Diarra’s commitment marks Kevin Ollie’s first signing for the Class of 2016 and marks yet another spring signing season commitment for the Huskies. After signing Jalen Adams and Steven Enoch in the fall for the 2015-2016 season, Ollie has also brought in two immediate-impact graduate transfers in Shonn Miller and Sterling Gibbs.

 

Men’s Lacrosse: Huskies reach new heights in 50th season

By Dan Madigan, Associate Sports Editor

Throughout its existence, the UConn men’s lacrosse program has had to deal with its fair share of adversity. Since losing recognition as a Division I program in the 1980s, the men’s lacrosse program has operated as a club sport, playing their home games at UConn’s Depot Campus.

As the program celebrated its 50th season this year, the team was able to reach new heights despite significant obstacles.

“The culture of UConn lacrosse has always been extremely hard working and just get it done, find a way to get it done,” senior captain and first team All-American Pierce Bushby said.

Bushby and the Huskies did just that this season, compiling a 6-7 record in the regular season and a 2-3 record in the Pioneer College Lacrosse League with 25 new members. After their regular season, UConn entered the PCLL tournament as the No. 3 seed.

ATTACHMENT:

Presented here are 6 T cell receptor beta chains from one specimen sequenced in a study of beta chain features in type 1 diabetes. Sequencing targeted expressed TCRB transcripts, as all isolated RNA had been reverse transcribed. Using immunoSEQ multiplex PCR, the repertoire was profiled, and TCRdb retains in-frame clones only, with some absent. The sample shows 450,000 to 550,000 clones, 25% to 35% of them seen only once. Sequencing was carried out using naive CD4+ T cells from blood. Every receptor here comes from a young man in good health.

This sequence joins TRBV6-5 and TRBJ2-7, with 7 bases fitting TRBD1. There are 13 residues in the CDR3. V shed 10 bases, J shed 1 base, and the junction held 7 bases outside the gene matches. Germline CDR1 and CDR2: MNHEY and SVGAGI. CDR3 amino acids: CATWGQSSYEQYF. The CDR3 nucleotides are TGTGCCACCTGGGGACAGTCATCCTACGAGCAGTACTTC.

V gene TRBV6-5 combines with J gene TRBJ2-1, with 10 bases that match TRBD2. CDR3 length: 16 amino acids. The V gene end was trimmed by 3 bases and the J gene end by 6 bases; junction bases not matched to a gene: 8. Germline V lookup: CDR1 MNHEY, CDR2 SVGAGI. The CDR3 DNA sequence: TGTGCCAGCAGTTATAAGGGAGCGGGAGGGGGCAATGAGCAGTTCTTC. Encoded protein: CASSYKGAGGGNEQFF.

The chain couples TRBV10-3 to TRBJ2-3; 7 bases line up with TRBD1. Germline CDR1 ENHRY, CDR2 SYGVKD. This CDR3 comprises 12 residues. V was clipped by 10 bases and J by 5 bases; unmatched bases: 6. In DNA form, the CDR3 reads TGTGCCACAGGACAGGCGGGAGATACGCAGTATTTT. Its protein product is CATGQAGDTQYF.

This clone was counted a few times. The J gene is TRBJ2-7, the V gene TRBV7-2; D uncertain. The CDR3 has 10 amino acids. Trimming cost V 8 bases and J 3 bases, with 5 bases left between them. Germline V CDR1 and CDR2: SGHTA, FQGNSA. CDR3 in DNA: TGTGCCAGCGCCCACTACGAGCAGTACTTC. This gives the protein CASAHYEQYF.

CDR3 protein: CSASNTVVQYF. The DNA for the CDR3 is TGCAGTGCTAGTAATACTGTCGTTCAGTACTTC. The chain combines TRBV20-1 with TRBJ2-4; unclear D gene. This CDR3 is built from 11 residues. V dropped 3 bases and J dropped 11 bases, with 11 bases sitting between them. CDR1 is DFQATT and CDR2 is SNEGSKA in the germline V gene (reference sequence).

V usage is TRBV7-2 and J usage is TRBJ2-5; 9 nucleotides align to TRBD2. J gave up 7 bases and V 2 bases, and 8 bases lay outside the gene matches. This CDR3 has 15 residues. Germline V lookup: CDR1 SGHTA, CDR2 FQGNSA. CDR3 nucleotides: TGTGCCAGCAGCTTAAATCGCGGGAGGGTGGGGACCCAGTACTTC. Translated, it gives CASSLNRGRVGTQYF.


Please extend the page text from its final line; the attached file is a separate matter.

In the first round of the PCLL tournament, UConn took down No. 2 seed Northeastern 7-6. John Takita scored a hat trick and assisted on two other goals for UConn as they held onto a one-goal victory. Northeastern nearly scored to send the game into overtime with just seconds remaining, but senior goaltender Brendan Helberg made the last of his 16 saves to send UConn to the championship game.

With the win, the Huskies squared off against No. 1 seed New Hampshire in the PCLL championship game and defeated the Wildcats 9-2. Arthur Sullivan and Jason Campbell each had two goals for the Huskies, and Helberg made 22 saves to secure the program’s first-ever PCLL conference championship and a berth in the Men’s Collegiate Lacrosse Association tournament.

The historic win also served as a barometer for the improvement of the team since the regular season, where the Huskies lost to both their conference tournament opponents in the regular season by a score of 20-9.

“I think that was really just an effect of what our coaching did the entire year, to really build us up and really peak during the playoffs, which is what the best teams do,” Bushby said. “We lost to those teams in the regular season, we’d seen what they had, and we knew that we still had a lot we could build up to.”

The Huskies’ noticeable improvement helped buoy confidence as they entered the MCLA tournament as No. 15 seed, where they would take No. 2-seeded Arizona State.

Stiffer competition wasn’t the only problem the Huskies would encounter at Nationals. Simply getting there would be a battle in itself.